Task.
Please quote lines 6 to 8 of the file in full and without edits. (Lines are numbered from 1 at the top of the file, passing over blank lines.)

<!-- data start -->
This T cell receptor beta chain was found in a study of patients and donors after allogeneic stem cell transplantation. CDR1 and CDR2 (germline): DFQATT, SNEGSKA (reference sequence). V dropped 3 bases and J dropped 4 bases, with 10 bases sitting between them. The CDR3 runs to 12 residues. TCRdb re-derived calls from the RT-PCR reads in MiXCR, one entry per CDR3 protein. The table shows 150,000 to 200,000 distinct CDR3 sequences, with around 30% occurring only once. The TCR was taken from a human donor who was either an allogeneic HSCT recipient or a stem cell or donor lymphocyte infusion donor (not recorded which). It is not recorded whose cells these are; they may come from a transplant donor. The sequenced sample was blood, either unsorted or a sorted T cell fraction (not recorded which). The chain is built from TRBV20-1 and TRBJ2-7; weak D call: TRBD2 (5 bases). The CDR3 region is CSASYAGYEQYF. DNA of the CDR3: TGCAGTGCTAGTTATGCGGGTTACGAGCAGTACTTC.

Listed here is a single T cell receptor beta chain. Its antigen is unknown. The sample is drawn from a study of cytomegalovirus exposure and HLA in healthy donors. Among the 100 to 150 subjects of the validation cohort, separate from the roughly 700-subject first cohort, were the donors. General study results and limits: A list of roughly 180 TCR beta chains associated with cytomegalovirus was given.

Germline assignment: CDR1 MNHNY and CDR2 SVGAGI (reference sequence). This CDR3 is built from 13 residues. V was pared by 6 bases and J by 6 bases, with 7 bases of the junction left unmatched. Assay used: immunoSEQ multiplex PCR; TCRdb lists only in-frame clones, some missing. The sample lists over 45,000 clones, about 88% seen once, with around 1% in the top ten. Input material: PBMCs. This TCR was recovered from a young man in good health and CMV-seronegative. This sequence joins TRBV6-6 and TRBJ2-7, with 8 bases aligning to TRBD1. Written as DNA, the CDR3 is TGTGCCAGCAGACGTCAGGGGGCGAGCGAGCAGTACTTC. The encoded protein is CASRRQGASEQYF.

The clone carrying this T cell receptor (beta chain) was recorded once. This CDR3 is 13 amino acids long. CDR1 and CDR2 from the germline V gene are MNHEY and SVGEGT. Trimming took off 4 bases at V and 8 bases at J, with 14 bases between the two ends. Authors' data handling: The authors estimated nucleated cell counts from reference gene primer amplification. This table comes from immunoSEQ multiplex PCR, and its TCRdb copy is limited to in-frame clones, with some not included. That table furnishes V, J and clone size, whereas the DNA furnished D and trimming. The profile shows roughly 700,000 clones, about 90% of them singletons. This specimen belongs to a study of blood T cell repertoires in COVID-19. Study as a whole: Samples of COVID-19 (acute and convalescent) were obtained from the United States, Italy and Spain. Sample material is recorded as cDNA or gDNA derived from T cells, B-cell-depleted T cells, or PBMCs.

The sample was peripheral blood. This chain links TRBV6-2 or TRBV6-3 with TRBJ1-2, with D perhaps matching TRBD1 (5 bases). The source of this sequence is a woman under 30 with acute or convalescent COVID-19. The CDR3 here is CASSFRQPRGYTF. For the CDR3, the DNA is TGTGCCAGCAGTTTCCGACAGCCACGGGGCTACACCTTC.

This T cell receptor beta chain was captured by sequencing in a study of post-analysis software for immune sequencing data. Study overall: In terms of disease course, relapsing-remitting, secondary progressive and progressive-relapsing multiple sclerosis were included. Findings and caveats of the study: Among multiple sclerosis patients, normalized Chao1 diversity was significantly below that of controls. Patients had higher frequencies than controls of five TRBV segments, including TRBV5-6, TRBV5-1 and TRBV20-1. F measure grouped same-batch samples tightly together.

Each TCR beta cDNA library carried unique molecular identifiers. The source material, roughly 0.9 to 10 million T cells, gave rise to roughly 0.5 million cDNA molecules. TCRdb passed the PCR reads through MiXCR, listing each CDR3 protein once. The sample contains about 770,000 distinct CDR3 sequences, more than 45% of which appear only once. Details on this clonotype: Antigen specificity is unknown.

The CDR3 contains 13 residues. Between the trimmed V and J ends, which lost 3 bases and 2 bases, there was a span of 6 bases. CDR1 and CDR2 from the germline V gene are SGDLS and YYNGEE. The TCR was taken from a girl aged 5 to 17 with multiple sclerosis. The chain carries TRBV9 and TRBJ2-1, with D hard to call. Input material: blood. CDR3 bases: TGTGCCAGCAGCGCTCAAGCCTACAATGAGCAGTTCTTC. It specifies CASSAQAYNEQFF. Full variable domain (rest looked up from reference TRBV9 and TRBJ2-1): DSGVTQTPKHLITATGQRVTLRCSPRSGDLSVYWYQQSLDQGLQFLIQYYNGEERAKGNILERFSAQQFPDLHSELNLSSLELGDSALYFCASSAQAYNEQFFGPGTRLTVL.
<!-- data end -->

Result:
This T cell receptor beta chain was captured by sequencing in a study of post-analysis software for immune sequencing data. Study overall: In terms of disease course, relapsing-remitting, secondary progressive and progressive-relapsing multiple sclerosis were included. Findings and caveats of the study: Among multiple sclerosis patients, normalized Chao1 diversity was significantly below that of controls. Patients had higher frequencies than controls of five TRBV segments, including TRBV5-6, TRBV5-1 and TRBV20-1. F measure grouped same-batch samples tightly together.

Each TCR beta cDNA library carried unique molecular identifiers. The source material, roughly 0.9 to 10 million T cells, gave rise to roughly 0.5 million cDNA molecules. TCRdb passed the PCR reads through MiXCR, listing each CDR3 protein once. The sample contains about 770,000 distinct CDR3 sequences, more than 45% of which appear only once. Details on this clonotype: Antigen specificity is unknown.

The CDR3 contains 13 residues. Between the trimmed V and J ends, which lost 3 bases and 2 bases, there was a span of 6 bases. CDR1 and CDR2 from the germline V gene are SGDLS and YYNGEE. The TCR was taken from a girl aged 5 to 17 with multiple sclerosis. The chain carries TRBV9 and TRBJ2-1, with D hard to call. Input material: blood. CDR3 bases: TGTGCCAGCAGCGCTCAAGCCTACAATGAGCAGTTCTTC. It specifies CASSAQAYNEQFF. Full variable domain (rest looked up from reference TRBV9 and TRBJ2-1): DSGVTQTPKHLITATGQRVTLRCSPRSGDLSVYWYQQSLDQGLQFLIQYYNGEERAKGNILERFSAQQFPDLHSELNLSSLELGDSALYFCASSAQAYNEQFFGPGTRLTVL.